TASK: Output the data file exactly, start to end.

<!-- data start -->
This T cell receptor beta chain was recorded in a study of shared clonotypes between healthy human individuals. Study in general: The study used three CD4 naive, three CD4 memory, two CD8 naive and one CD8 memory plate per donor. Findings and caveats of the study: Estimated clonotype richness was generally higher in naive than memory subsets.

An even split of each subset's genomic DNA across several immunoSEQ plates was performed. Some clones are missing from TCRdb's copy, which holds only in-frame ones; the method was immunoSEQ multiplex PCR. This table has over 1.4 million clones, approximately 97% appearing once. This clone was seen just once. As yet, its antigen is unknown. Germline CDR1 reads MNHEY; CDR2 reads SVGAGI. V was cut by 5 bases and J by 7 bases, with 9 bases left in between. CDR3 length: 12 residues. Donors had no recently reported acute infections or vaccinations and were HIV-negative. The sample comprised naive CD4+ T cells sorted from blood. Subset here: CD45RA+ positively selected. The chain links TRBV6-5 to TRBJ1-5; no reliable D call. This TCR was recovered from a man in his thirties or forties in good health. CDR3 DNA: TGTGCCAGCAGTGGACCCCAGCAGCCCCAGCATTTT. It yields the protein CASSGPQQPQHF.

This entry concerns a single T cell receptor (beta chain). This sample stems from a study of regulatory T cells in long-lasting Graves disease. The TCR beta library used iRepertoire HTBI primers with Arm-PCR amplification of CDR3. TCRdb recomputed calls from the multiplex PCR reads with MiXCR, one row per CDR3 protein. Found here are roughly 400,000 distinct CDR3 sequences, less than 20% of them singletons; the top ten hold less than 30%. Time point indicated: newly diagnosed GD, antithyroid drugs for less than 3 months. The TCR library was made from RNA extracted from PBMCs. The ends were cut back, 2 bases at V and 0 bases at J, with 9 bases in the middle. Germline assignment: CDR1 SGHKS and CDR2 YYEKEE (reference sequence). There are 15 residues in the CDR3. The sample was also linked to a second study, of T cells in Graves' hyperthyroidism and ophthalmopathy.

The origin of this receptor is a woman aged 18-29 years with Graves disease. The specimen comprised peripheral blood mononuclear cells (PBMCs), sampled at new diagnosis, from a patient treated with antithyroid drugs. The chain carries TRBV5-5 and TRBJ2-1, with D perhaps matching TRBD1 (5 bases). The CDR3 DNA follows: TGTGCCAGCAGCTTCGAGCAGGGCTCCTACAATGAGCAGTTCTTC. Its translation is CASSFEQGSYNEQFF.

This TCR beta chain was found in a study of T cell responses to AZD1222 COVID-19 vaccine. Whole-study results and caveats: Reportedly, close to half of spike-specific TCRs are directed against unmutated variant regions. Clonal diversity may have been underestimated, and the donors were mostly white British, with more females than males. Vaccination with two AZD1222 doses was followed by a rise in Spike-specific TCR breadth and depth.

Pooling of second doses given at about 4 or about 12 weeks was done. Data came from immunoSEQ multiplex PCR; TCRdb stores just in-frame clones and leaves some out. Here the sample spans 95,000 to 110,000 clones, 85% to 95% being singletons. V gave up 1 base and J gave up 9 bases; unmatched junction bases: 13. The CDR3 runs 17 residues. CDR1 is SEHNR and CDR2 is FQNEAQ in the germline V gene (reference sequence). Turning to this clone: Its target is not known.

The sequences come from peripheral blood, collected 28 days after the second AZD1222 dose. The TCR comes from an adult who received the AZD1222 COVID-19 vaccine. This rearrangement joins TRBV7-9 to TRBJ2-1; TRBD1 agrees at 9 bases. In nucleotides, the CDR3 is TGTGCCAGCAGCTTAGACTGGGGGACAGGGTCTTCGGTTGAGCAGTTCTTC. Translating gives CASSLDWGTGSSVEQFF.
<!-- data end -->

This T cell receptor beta chain was recorded in a study of shared clonotypes between healthy human individuals. Study in general: The study used three CD4 naive, three CD4 memory, two CD8 naive and one CD8 memory plate per donor. Findings and caveats of the study: Estimated clonotype richness was generally higher in naive than memory subsets.

An even split of each subset's genomic DNA across several immunoSEQ plates was performed. Some clones are missing from TCRdb's copy, which holds only in-frame ones; the method was immunoSEQ multiplex PCR. This table has over 1.4 million clones, approximately 97% appearing once. This clone was seen just once. As yet, its antigen is unknown. Germline CDR1 reads MNHEY; CDR2 reads SVGAGI. V was cut by 5 bases and J by 7 bases, with 9 bases left in between. CDR3 length: 12 residues. Donors had no recently reported acute infections or vaccinations and were HIV-negative. The sample comprised naive CD4+ T cells sorted from blood. Subset here: CD45RA+ positively selected. The chain links TRBV6-5 to TRBJ1-5; no reliable D call. This TCR was recovered from a man in his thirties or forties in good health. CDR3 DNA: TGTGCCAGCAGTGGACCCCAGCAGCCCCAGCATTTT. It yields the protein CASSGPQQPQHF.

This entry concerns a single T cell receptor (beta chain). This sample stems from a study of regulatory T cells in long-lasting Graves disease. The TCR beta library used iRepertoire HTBI primers with Arm-PCR amplification of CDR3. TCRdb recomputed calls from the multiplex PCR reads with MiXCR, one row per CDR3 protein. Found here are roughly 400,000 distinct CDR3 sequences, less than 20% of them singletons; the top ten hold less than 30%. Time point indicated: newly diagnosed GD, antithyroid drugs for less than 3 months. The TCR library was made from RNA extracted from PBMCs. The ends were cut back, 2 bases at V and 0 bases at J, with 9 bases in the middle. Germline assignment: CDR1 SGHKS and CDR2 YYEKEE (reference sequence). There are 15 residues in the CDR3. The sample was also linked to a second study, of T cells in Graves' hyperthyroidism and ophthalmopathy.

The origin of this receptor is a woman aged 18-29 years with Graves disease. The specimen comprised peripheral blood mononuclear cells (PBMCs), sampled at new diagnosis, from a patient treated with antithyroid drugs. The chain carries TRBV5-5 and TRBJ2-1, with D perhaps matching TRBD1 (5 bases). The CDR3 DNA follows: TGTGCCAGCAGCTTCGAGCAGGGCTCCTACAATGAGCAGTTCTTC. Its translation is CASSFEQGSYNEQFF.

This TCR beta chain was found in a study of T cell responses to AZD1222 COVID-19 vaccine. Whole-study results and caveats: Reportedly, close to half of spike-specific TCRs are directed against unmutated variant regions. Clonal diversity may have been underestimated, and the donors were mostly white British, with more females than males. Vaccination with two AZD1222 doses was followed by a rise in Spike-specific TCR breadth and depth.

Pooling of second doses given at about 4 or about 12 weeks was done. Data came from immunoSEQ multiplex PCR; TCRdb stores just in-frame clones and leaves some out. Here the sample spans 95,000 to 110,000 clones, 85% to 95% being singletons. V gave up 1 base and J gave up 9 bases; unmatched junction bases: 13. The CDR3 runs 17 residues. CDR1 is SEHNR and CDR2 is FQNEAQ in the germline V gene (reference sequence). Turning to this clone: Its target is not known.

The sequences come from peripheral blood, collected 28 days after the second AZD1222 dose. The TCR comes from an adult who received the AZD1222 COVID-19 vaccine. This rearrangement joins TRBV7-9 to TRBJ2-1; TRBD1 agrees at 9 bases. In nucleotides, the CDR3 is TGTGCCAGCAGCTTAGACTGGGGGACAGGGTCTTCGGTTGAGCAGTTCTTC. Translating gives CASSLDWGTGSSVEQFF.